Trump Administration's Arctic Drilling Plans a 'Blatant Disregard for Science' That Threatens Climate and Wildlife, Warn Experts

The Trump administration is continuing to push ahead with plans to expand land available for drilling in the Arctic Circle with the publication of an environmental impact statement (EIS) last month⁠—despite serious concerns levied against it by various groups regarding its impact on the climate and local ecosystems.

The Bureau of Land Management (BLM) has set its sights on "a web of development" across the Coastal Plain—"the biological heart of the Arctic Refuge," says Garett Rose, a staff attorney with the Natural Resources Defense Council (NRDC).

"Here's what that looks like: drill pads, roads, pipelines, barging stations, gravel mines, and processing facilities. This web of industrial infrastructure will damage the sensitive Arctic ecosystem irreversibly," he told Newsweek.

The agency ignored public comment, adds Lauren Gleason, a spokesperson from the World Wildlife Fund U.S.—comment that stressed the climate-related impacts on the ecosystems and wildlife in the Refuge. Instead, they "favored Alternative B, the most permissive, least restrictive alternative in the document, opening the entire Coastal Plain."

In fact, the document, which includes responses from the BLM to address these concerns, goes as far as to say "there is not a climate crisis."

As E&E News reported on Monday, the language used in document appears to imply there is little to no threat that the proposed drilling will contribute to the climate crisis. The BLM responds to five criticisms with the statement: "The BLM does not agree that the proposed development is inconsistent with maintaining a livable planet (i.e., there is not a climate crisis)."

Elsewhere in the report, the agency downplays the contribution any proposed drilling may have on climate change, arguing the increases would be "small in a global context." "[T]he proposed action, by itself, would not measurably affect climate change adaptation or mitigation challenges in the Arctic or globally," the document states.

Arctic Wildlife Refuge
The document is the final step to be taken before drilling leases can be sold. Critics of the proposed drilling say it could damage the area’s status as a National Wildlife Refuge and carbon sink. Getty

Jayni Foley Hein, the Natural Resources for the Institute for Policy Integrity at NYU School of Law, described the comments as "deceptive hot air" and "a blatant disregard for science, and opens the door to legal challenges."

"The analysis here is a disservice to the American people, who deserve to understand the full environmental and economic implications of drilling in ANWR for an estimated 70 years," Hein told Newsweek.

"BLM claims that the incremental amount of oil and gas to burned is 'small in a global context,' but BLM understates expected emissions, and climate change is a 'death by a thousand cuts' problem."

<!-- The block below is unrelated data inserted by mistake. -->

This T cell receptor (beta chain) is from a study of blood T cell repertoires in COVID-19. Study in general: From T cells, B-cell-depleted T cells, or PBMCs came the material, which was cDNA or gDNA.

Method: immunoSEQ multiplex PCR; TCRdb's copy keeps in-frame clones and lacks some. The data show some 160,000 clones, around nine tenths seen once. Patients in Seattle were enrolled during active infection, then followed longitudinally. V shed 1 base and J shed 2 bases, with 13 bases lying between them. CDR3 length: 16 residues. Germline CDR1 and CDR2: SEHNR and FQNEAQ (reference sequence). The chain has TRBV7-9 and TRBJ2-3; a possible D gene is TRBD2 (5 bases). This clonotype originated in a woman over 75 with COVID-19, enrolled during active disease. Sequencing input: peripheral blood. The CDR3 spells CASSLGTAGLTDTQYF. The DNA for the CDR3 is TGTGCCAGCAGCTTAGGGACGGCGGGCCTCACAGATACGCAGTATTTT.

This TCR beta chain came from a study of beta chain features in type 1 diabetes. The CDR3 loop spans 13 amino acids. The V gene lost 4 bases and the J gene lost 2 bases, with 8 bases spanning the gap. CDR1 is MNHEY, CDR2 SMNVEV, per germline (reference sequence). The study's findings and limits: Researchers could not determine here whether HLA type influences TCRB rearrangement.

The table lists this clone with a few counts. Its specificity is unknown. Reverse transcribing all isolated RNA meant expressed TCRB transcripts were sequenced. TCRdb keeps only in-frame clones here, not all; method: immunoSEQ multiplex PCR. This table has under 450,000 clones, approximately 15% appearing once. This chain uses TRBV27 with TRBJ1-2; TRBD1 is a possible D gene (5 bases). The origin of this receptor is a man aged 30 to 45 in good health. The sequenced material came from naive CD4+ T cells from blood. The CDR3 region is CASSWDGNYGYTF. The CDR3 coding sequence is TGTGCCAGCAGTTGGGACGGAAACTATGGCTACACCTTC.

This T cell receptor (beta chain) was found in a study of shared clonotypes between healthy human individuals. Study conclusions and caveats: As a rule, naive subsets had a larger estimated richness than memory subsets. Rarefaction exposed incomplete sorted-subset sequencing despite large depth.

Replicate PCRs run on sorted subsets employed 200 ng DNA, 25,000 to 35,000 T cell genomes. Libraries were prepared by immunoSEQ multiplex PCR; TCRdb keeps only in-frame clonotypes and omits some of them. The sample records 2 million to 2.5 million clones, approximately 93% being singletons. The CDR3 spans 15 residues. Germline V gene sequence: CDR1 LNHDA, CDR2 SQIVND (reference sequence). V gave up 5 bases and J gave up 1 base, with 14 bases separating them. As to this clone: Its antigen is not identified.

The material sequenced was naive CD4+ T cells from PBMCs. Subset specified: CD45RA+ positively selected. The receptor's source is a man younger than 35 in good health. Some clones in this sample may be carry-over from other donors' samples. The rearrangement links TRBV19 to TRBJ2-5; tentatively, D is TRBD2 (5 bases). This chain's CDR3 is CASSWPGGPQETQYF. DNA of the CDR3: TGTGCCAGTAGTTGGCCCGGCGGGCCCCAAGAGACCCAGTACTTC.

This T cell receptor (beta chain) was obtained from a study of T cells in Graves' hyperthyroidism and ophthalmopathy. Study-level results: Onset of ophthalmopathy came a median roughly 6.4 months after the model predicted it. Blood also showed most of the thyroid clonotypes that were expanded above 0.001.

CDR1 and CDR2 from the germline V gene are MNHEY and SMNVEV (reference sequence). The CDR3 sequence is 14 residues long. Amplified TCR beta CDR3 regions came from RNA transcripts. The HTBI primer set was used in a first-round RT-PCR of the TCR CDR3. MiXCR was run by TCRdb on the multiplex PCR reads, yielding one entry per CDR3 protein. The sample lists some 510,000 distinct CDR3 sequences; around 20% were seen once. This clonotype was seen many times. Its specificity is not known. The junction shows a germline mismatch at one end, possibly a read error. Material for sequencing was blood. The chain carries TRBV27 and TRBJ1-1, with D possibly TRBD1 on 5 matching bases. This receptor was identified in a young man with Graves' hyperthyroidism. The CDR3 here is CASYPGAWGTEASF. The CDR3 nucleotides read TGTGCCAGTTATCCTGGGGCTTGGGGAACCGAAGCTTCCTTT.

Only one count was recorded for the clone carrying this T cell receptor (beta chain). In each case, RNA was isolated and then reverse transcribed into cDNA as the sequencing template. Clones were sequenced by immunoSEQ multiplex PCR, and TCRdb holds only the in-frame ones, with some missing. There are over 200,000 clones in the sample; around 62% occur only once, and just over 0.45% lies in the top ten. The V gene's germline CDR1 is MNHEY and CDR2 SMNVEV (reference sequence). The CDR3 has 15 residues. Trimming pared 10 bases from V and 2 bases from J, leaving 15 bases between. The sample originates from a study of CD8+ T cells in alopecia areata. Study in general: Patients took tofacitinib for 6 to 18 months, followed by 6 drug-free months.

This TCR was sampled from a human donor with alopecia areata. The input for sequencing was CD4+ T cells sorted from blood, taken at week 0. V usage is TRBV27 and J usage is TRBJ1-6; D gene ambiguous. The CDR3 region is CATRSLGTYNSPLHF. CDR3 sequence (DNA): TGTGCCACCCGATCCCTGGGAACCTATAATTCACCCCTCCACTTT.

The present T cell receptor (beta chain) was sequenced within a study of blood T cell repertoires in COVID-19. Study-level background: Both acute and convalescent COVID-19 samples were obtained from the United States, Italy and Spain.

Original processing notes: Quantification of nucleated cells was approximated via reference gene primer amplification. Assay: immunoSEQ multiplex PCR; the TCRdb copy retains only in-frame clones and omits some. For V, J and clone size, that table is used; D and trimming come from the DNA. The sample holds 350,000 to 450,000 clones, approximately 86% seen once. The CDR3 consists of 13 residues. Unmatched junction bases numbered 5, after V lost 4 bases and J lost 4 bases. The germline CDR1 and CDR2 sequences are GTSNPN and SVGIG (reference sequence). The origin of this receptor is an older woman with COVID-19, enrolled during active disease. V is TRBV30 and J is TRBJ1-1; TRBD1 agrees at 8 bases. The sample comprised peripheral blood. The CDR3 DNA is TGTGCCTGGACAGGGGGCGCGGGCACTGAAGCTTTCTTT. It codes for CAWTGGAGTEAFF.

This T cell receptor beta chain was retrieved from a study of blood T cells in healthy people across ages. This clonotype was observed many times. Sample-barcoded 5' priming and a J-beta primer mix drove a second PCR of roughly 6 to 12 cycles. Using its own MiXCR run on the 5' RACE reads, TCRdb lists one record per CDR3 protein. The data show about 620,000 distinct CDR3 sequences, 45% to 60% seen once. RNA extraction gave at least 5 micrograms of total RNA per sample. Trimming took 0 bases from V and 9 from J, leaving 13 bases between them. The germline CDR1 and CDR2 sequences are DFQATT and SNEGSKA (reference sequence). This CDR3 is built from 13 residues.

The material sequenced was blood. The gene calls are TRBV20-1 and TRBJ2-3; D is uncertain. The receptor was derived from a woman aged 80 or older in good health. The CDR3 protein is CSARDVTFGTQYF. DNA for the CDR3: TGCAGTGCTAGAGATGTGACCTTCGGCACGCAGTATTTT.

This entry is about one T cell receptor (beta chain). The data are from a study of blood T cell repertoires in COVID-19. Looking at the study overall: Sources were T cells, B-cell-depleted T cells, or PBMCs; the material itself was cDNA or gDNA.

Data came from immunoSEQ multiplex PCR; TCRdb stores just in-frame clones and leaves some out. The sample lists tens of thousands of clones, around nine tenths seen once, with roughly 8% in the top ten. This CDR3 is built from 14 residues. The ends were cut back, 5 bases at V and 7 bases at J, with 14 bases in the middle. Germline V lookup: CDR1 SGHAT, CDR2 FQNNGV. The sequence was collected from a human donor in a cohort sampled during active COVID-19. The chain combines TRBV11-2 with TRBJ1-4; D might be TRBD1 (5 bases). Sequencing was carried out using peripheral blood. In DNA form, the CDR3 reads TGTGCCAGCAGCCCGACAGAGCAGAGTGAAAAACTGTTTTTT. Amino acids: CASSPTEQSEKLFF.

Hein says this move from the Trump White House Arctic National Wildlife Refuge is a 180-degree turn on previous administrations, who have sought to protect the Refuge since its inception in 1960. Indeed, one of the final policies of the Obama administration was to introduce a sweeping ban on offshore drilling in nearby areas. The drilling proposed, however, risks the area's status as a National Wildlife Refuge and carbon sink, and its ability to provide a secure space for wildlife breeding for endangered species like the polar bear.

Johanna Hamburger, wildlife attorney for the Animal Welfare Institute, echoes these sentiments, telling Newsweek that the statement only partially discloses the amount of carbon dioxide pollution expected to be generated by the foreseeable oil and gas leasing and development.

"It fails to take the essential next step of disclosing the impacts that such pollution, including methane pollution, would have on climate change," she said.

Gleason also emphasizes the direct effects the drilling will have on local wildlife, saying it will hurt species already facing the brunt of warming temperatures, shifting food sources, and diminishing habitat. Species affected would include polar bears, who risk disturbance from industrial noise, and caribou, whose ancient migration routes cut right across the refuge.

"As climate change already imperils many Arctic species, minimizing other threats to them, and ensuring they have freedom to roam, is critical," she told Newsweek.

The BLM's statement is the final step that has to be taken before drilling leases can be purchased⁠, with officials saying they are hoping to start selling later this year—despite the strong opposition.

"There is no reason or need to drill in the Arctic—it is literally the worst place in the world to try to create a secure energy future for America," said Rose.

"The Trump administration's foolish pursuit of extreme oil that won't come to market for decades legitimizes climate-wrecking policies around the world, with untold consequences for human health, community stability, and the entire natural world."

The article has been updated to amend Johanna Hamburger's comments and include additional quotes from Lauren Gleason and Garrett Rose.